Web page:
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Learning marine biology in Canada's ocean playground

Posted by Niecole Comeau on February 6, 2019 in Students, All News, Research
SEASIDE student Laura Raposo at sea. (Laura Raposo photos; additional photos by Niecole Comeau)
SEASIDE student Laura Raposo at sea. (Laura Raposo photos; additional photos by Niecole Comeau)

Every summer students registered in a Faculty of Science SEASIDE course know they’re going to get their hands wet with experience studying the ocean and its life.

This past summer’s Field Studies of Marine Mammals SEASIDE course was no different, but this year it was expanded to accommodate 15 international students interested in having a unique Atlantic Canadian experience learning marine biology.

“A lot of Dalhousie faculty and staff came together to create a special learning experience for students from all over the world,” said Cindy Staicer, the SEASIDE Program Director.  “Funding from The Schulich Ocean Studies Initiative via the Schulich Foundation, Dalhousie’s Provost and Vice-President Academic, and the Office of International Relations helped us do that.”


A humpback whale breaches

The field course brought together students from Norway, Sweden, Israel and Canada. Over three weeks, students attended lectures and workshops to learn the ropes of what they’d be seeing and doing during a five-day marine biology field trip to the Bay of Fundy region of Nova Scotia, known for its exceptional whale watching opportunities.

While tourists go to marvel at the beauty of whales, SEASIDE students went to work in groups to collect data on marine mammals for a research project due at the end of the course. Marvelling at the beauty of whales just came with the territory.


“It felt like so much more than three weeks because we did a million different things,” said Karoline Viberg, a visiting student from the University of Bergen in Norway (pictured left). “A lot of our workshops covered things you would do if you had a job. I really liked the lectures too but going into the field was the highlight.”

A wealth of wildlife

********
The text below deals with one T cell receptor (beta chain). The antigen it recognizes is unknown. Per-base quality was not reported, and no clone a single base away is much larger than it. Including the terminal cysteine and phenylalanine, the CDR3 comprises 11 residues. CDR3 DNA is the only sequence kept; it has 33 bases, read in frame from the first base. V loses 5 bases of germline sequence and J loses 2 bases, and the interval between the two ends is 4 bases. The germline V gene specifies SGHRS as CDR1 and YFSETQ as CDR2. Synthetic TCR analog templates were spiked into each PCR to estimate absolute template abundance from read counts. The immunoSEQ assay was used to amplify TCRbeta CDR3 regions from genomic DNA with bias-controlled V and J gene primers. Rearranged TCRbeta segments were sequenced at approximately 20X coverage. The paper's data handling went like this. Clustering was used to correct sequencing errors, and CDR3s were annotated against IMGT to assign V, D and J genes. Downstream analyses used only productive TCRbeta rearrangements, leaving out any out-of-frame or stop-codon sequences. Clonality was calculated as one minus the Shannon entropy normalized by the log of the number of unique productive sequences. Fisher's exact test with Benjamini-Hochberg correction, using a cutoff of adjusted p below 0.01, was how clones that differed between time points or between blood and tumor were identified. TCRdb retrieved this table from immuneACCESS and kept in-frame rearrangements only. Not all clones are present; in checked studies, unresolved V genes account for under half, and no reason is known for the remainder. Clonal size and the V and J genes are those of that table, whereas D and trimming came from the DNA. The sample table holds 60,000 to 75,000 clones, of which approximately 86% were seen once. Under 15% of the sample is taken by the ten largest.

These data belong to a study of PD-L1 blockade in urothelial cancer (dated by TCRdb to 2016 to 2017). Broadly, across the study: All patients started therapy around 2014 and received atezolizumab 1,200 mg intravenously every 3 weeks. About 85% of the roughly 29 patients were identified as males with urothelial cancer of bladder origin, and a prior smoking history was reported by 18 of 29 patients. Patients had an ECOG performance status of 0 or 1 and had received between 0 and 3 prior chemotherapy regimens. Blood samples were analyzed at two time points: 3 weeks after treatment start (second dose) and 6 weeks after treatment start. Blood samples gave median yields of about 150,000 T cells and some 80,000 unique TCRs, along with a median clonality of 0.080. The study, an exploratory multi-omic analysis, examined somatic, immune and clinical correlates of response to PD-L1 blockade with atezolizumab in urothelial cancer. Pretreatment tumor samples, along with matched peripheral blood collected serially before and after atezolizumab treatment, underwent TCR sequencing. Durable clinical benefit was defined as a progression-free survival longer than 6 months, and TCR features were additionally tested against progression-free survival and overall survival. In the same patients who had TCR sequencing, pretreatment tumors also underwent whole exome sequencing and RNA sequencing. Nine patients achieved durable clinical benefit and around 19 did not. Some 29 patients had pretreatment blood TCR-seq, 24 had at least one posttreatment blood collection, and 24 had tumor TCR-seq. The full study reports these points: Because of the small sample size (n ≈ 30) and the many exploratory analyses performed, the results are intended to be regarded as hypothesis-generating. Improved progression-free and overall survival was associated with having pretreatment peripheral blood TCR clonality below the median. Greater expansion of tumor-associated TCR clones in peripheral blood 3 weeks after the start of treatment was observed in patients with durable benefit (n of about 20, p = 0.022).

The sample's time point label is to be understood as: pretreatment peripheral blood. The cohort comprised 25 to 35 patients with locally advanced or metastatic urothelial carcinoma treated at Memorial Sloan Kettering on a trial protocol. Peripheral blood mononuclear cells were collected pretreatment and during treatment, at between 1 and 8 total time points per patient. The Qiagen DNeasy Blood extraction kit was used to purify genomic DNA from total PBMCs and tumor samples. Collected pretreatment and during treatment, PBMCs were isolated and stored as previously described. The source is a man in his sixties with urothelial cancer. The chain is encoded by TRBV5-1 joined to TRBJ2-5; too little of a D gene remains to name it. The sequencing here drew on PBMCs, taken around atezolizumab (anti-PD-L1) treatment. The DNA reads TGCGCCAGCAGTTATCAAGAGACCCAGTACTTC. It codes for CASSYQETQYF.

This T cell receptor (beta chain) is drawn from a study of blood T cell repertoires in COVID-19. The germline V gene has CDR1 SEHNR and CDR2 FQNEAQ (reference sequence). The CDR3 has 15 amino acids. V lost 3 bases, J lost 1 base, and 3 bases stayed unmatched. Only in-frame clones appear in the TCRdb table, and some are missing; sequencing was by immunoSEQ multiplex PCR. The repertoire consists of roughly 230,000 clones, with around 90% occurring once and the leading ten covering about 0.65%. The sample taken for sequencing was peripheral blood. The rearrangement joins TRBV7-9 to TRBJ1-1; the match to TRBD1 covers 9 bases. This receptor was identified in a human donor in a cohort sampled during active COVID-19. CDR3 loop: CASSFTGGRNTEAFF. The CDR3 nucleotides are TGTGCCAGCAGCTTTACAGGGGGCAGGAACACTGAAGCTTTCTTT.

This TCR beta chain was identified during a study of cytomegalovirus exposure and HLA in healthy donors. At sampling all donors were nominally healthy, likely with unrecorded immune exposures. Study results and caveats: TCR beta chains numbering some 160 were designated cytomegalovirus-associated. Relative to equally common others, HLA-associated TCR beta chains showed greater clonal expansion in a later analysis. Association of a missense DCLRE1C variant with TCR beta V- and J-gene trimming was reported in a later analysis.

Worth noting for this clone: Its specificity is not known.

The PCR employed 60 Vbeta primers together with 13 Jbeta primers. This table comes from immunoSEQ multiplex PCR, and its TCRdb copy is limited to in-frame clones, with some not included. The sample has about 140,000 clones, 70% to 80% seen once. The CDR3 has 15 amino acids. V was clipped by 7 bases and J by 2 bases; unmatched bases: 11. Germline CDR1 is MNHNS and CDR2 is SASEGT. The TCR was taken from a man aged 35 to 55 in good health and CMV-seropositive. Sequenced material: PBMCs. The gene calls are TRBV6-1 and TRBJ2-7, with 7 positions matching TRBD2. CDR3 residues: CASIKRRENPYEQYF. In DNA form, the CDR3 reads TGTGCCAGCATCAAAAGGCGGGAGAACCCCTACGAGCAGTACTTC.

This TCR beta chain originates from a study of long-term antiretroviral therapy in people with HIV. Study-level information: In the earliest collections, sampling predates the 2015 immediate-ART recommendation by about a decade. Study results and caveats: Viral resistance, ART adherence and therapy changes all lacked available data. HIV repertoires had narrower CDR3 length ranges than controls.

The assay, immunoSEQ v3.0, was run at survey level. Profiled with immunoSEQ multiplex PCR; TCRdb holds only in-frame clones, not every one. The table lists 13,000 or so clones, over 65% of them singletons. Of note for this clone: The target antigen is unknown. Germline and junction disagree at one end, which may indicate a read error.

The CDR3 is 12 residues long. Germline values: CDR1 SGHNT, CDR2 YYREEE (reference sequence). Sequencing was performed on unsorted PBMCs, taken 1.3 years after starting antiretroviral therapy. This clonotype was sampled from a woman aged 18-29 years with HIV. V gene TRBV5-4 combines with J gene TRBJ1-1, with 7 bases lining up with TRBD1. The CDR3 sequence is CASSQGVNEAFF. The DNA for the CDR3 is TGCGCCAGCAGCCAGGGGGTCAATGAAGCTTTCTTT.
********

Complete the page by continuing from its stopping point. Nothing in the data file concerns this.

Viberg had seen humpback whales before but the experience she had in Nova Scotia was one she’ll never forget.

“I’ve never seen humpbacks that close,” she said. “I’ve never seen each and every baleen in their mouth!”


Tom Haran (pictured right), a student visiting from The Hebrew University of Jerusalem, shared Karoline’s enthusiasm.

“This was an amazing experience. We saw an exceptional amount of wildlife this trip. Tons of whales, dolphins, seabirds, seals,” said Haran. “It’s a very good thing to be outside of the classroom and on a boat. That’s not something I usually do back home.”


A global effort

For Dalhousie marine biology student Laura Raposo, the Field Studies of Marine Mammals course highlighted the commitment and passion that those teaching it brought to their lesson plans.

“Their love for and experience with the topic truly deepened my knowledge about marine mammals and sparked a greater passion in me to pursue research,” said Raposo, who’s currently in her third year.

Damian Lidgard was one of the instructors. For him, bringing students from both sides of the Atlantic Ocean together was one of the most thrilling aspects of teaching this course.

“It was very gratifying to be able to work with students from other countries and provide them with the opportunity to work with some of the remarkable marine mammal life that Canada is fortunate to have,” said Dr. Lidgard, a part-time academic with the Department of Biology. “It was especially rewarding to see how the international and Canadian students worked together as a team to tackle their research assignments.”

Working in groups allowed all students to tap into the unique knowledge and experience a class of people with an “array of nationalities, ages and gender,” has to offer, explained Raposo.

“Research and conservation efforts in area of ocean sciences will only succeed with the teamwork of scientists from around the globe,” said Raposo. “This is why classes that allow students to learn alongside their international peers are so important in giving students the proper tools to be able to work together to solve problems concerning the ocean.”